- Permittees must utilize the block assigned and the designated Open Culture location for any queuing lines or production vehicle parking. Additional locations needed for these activities outside of the assigned Open Culture street will require a separate SAPO Production Permit application which carries additional fees and an additional approval process.
Ticketing and Donations:
- Permittees may sell tickets or collect donations without the need for additional permits.
- Commercial general liability insurance with a minimum of $1 million per occurrence naming the applicant as insured.
- Additional Insured: The City of New York, including its officials and employees, must be covered as additional insured.
- Certificate Holder: The certificate holder should be listed as “City of New York c/o Street Activity Permit Office, 253 Broadway, New York, NY 10007.”
- Insurance Hardship Waiver: applicants that cannot afford insurance can include a letter addressed to the SAPO Director seeking a hardship waiver. This letter should include a statement outlining that the cost of insurance would exceed 25% of the anticipated revenue of the event.
- If your Open Culture location falls within a Business Improvement District(BID), please also list the BID as additional insured on an insurance certificate you provide. Please see this list for the locations where this applies and the legal name and address to include for each BID. If you are applying for an Insurance Hardship Waiver, you do not need to provide this.
Site Plan and Run of Show:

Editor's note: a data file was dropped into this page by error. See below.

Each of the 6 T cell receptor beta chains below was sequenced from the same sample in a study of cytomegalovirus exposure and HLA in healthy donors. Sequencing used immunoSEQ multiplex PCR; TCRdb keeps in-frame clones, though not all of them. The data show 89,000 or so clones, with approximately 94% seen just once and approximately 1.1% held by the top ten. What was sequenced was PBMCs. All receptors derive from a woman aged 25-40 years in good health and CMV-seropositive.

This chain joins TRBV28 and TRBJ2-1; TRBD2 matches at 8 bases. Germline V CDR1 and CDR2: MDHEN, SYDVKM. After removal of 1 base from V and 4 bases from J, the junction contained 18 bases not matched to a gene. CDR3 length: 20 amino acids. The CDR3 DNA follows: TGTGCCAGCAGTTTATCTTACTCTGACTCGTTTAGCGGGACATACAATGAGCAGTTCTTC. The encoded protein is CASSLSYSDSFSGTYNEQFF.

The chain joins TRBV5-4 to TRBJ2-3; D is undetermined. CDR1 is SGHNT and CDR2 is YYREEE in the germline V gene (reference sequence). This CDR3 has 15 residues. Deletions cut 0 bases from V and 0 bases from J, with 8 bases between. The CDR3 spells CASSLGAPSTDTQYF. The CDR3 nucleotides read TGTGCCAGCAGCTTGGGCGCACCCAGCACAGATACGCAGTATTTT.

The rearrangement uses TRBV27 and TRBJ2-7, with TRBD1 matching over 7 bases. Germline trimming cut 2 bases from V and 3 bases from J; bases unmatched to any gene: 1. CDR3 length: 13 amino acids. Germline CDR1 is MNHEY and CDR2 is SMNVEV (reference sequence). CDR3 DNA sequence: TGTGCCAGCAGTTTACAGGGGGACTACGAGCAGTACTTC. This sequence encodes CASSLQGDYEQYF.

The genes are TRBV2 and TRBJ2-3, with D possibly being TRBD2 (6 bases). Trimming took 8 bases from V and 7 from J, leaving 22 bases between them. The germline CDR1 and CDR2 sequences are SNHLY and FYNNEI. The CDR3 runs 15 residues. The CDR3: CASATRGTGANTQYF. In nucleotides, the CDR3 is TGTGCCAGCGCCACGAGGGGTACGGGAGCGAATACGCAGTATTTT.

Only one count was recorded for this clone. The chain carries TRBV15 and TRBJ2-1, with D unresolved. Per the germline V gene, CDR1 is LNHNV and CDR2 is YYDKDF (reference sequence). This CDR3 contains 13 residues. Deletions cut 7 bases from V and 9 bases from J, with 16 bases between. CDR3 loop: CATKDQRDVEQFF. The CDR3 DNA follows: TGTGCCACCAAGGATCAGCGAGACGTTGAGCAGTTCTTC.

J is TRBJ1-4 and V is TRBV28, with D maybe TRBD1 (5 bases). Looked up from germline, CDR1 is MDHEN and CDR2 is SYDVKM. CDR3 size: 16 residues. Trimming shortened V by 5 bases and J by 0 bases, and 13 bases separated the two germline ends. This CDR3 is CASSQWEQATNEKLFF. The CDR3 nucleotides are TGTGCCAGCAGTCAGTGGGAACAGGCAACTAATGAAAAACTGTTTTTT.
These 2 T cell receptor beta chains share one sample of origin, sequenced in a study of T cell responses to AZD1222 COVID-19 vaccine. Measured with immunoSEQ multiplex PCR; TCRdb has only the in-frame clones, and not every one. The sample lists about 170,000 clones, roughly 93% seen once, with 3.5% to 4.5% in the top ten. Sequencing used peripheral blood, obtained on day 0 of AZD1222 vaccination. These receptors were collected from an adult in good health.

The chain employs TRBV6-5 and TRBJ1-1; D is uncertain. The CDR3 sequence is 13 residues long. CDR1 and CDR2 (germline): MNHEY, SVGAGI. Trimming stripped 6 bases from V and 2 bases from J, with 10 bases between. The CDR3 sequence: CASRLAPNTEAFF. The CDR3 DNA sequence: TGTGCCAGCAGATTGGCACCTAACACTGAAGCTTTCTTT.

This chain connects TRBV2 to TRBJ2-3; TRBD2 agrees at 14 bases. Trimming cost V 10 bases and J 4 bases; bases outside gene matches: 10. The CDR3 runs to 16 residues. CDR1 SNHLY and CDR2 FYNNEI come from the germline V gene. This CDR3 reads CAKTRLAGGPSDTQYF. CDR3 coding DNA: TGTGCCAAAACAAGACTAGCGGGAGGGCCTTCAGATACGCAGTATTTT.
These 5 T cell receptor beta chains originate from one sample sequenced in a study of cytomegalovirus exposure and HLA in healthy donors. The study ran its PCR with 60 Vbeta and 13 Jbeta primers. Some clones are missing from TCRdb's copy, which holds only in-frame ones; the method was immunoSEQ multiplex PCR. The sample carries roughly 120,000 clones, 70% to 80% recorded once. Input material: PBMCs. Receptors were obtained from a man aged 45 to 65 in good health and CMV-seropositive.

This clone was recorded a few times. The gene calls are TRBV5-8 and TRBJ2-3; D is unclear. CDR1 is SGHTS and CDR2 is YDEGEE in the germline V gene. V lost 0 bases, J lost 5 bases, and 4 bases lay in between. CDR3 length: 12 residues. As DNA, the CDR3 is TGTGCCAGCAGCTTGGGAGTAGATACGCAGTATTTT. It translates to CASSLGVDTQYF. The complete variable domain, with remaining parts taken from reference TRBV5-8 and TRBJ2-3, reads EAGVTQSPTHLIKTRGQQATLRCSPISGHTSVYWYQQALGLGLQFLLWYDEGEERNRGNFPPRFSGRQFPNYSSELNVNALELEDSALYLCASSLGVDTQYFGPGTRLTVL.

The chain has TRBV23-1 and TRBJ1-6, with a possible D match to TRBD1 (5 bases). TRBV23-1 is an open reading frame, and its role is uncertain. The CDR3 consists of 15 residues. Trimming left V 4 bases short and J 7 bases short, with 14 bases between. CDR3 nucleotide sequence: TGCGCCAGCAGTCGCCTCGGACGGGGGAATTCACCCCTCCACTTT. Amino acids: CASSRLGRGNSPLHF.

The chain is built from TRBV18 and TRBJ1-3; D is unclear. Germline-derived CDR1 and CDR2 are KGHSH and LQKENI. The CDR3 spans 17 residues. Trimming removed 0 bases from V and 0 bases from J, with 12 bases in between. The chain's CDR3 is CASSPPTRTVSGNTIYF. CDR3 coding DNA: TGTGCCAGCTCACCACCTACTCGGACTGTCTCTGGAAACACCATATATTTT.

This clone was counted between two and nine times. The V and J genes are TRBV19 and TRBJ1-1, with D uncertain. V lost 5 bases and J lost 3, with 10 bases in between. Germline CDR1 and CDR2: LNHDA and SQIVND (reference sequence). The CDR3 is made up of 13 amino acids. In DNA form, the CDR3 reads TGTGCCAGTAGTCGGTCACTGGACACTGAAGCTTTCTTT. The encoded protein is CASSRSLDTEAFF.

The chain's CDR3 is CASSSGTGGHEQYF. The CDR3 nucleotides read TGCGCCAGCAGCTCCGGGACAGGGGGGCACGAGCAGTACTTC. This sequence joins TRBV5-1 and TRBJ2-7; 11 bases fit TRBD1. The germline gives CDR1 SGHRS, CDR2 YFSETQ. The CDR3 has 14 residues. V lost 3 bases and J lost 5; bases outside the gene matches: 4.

- Applicants must submit a site plan and run of show which must include:
- 15 ft emergency lane
- All elements being placed on the street clearly labeled
- Fire hydrants
- Run of show must include:
- Set up and break down times
- All programming with names of artists, musicians, guests
- Any other scheduled activities
- Permittee must own or obtain the necessary intellectual property rights to publicly perform material (e.g., a song, a play). For example, to perform “New York New York” the permittee must obtain a license from BMI. (For more information about music licenses, see https://repertoire.bmi.com;https://www.ascap.com/repertory#.)
- As of March 22nd, 2021, the event is limited to 200 people pursuant to Executive Order
- Unreasonable noise as defined by the NYC Noise Code 24-218
- Stages exceeding 120ft sq and over 2 feet in height.
- Structures, props and trusses exceeding 10 feet in height
- Tents or canopy exceeding 400 gross sq feet
- Truck/trailer-mounted generators or any generator equal to or greater than 40 kw output
- Open Flames or Fires
- Use or storage of flammable/ combustible gas or liquids
- Generator with greater than 2.5 gallons of gasoline or 10 gallons of diesel capacity
- Pole taps
- Sales and distribution of food (including packaged food) and beverages (including alcohol)
- Sales of goods and services (other than tickets/donations)
- No live animals are to be used as part of the event
- Horse drawn carriages
- Inflatable or erected rides (including bounce houses and similar amusement devices)
- Carnival games and Games of Chance
- Hydrant taps
- Special Effects, pyrotechnics and/or fireworks (including fire performers, sparklers, sparktacular units, confetti, air cannons etc.)
- Over-dimensional vehicles as defined by DOT
- Elements or activities that would place an excessive burden on City resources and personnel
- Element or activities that would unreasonable danger to the health or safety of the applicant, event participants or other members of the public or cause damage to public or private property